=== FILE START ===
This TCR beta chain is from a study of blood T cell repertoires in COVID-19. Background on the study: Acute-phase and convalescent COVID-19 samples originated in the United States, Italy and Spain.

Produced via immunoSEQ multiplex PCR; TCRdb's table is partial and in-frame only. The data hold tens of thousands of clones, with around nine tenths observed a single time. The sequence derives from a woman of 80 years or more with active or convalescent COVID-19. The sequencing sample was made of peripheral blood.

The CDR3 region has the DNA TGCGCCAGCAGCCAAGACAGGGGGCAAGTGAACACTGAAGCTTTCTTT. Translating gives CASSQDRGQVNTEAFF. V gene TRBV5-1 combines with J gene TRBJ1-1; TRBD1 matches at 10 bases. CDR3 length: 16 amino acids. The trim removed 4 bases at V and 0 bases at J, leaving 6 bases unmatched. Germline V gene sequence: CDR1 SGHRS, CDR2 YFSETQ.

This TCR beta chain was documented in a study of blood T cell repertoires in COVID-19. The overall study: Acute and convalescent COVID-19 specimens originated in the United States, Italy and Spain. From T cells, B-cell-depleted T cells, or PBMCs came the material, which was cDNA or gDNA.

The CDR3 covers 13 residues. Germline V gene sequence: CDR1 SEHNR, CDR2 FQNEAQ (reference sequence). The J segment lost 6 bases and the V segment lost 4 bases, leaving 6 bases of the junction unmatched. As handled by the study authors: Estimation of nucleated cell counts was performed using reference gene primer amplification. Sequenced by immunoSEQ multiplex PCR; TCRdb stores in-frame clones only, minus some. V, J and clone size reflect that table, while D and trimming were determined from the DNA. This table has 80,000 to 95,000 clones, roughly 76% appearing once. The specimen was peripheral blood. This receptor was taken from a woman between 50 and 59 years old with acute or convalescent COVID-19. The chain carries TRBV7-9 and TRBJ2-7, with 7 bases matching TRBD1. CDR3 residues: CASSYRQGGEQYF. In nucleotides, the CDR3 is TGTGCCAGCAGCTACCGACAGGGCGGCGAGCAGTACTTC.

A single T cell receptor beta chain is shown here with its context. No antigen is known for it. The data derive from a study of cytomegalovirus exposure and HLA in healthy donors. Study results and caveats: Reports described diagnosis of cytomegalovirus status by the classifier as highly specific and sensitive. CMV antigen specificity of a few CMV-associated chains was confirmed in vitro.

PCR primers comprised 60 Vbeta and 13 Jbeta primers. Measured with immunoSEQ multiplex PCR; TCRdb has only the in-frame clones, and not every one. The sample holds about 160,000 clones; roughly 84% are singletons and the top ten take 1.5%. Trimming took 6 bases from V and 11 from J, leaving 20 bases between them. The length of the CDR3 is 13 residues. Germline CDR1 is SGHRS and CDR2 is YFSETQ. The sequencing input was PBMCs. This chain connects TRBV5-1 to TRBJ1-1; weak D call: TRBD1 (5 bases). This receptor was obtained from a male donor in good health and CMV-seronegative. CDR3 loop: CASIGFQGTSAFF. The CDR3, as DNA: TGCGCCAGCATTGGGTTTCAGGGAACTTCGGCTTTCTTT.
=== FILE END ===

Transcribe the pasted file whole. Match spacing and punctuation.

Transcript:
This TCR beta chain is from a study of blood T cell repertoires in COVID-19. Background on the study: Acute-phase and convalescent COVID-19 samples originated in the United States, Italy and Spain.

Produced via immunoSEQ multiplex PCR; TCRdb's table is partial and in-frame only. The data hold tens of thousands of clones, with around nine tenths observed a single time. The sequence derives from a woman of 80 years or more with active or convalescent COVID-19. The sequencing sample was made of peripheral blood.

The CDR3 region has the DNA TGCGCCAGCAGCCAAGACAGGGGGCAAGTGAACACTGAAGCTTTCTTT. Translating gives CASSQDRGQVNTEAFF. V gene TRBV5-1 combines with J gene TRBJ1-1; TRBD1 matches at 10 bases. CDR3 length: 16 amino acids. The trim removed 4 bases at V and 0 bases at J, leaving 6 bases unmatched. Germline V gene sequence: CDR1 SGHRS, CDR2 YFSETQ.

This TCR beta chain was documented in a study of blood T cell repertoires in COVID-19. The overall study: Acute and convalescent COVID-19 specimens originated in the United States, Italy and Spain. From T cells, B-cell-depleted T cells, or PBMCs came the material, which was cDNA or gDNA.

The CDR3 covers 13 residues. Germline V gene sequence: CDR1 SEHNR, CDR2 FQNEAQ (reference sequence). The J segment lost 6 bases and the V segment lost 4 bases, leaving 6 bases of the junction unmatched. As handled by the study authors: Estimation of nucleated cell counts was performed using reference gene primer amplification. Sequenced by immunoSEQ multiplex PCR; TCRdb stores in-frame clones only, minus some. V, J and clone size reflect that table, while D and trimming were determined from the DNA. This table has 80,000 to 95,000 clones, roughly 76% appearing once. The specimen was peripheral blood. This receptor was taken from a woman between 50 and 59 years old with acute or convalescent COVID-19. The chain carries TRBV7-9 and TRBJ2-7, with 7 bases matching TRBD1. CDR3 residues: CASSYRQGGEQYF. In nucleotides, the CDR3 is TGTGCCAGCAGCTACCGACAGGGCGGCGAGCAGTACTTC.

A single T cell receptor beta chain is shown here with its context. No antigen is known for it. The data derive from a study of cytomegalovirus exposure and HLA in healthy donors. Study results and caveats: Reports described diagnosis of cytomegalovirus status by the classifier as highly specific and sensitive. CMV antigen specificity of a few CMV-associated chains was confirmed in vitro.

PCR primers comprised 60 Vbeta and 13 Jbeta primers. Measured with immunoSEQ multiplex PCR; TCRdb has only the in-frame clones, and not every one. The sample holds about 160,000 clones; roughly 84% are singletons and the top ten take 1.5%. Trimming took 6 bases from V and 11 from J, leaving 20 bases between them. The length of the CDR3 is 13 residues. Germline CDR1 is SGHRS and CDR2 is YFSETQ. The sequencing input was PBMCs. This chain connects TRBV5-1 to TRBJ1-1; weak D call: TRBD1 (5 bases). This receptor was obtained from a male donor in good health and CMV-seronegative. CDR3 loop: CASIGFQGTSAFF. The CDR3, as DNA: TGCGCCAGCATTGGGTTTCAGGGAACTTCGGCTTTCTTT.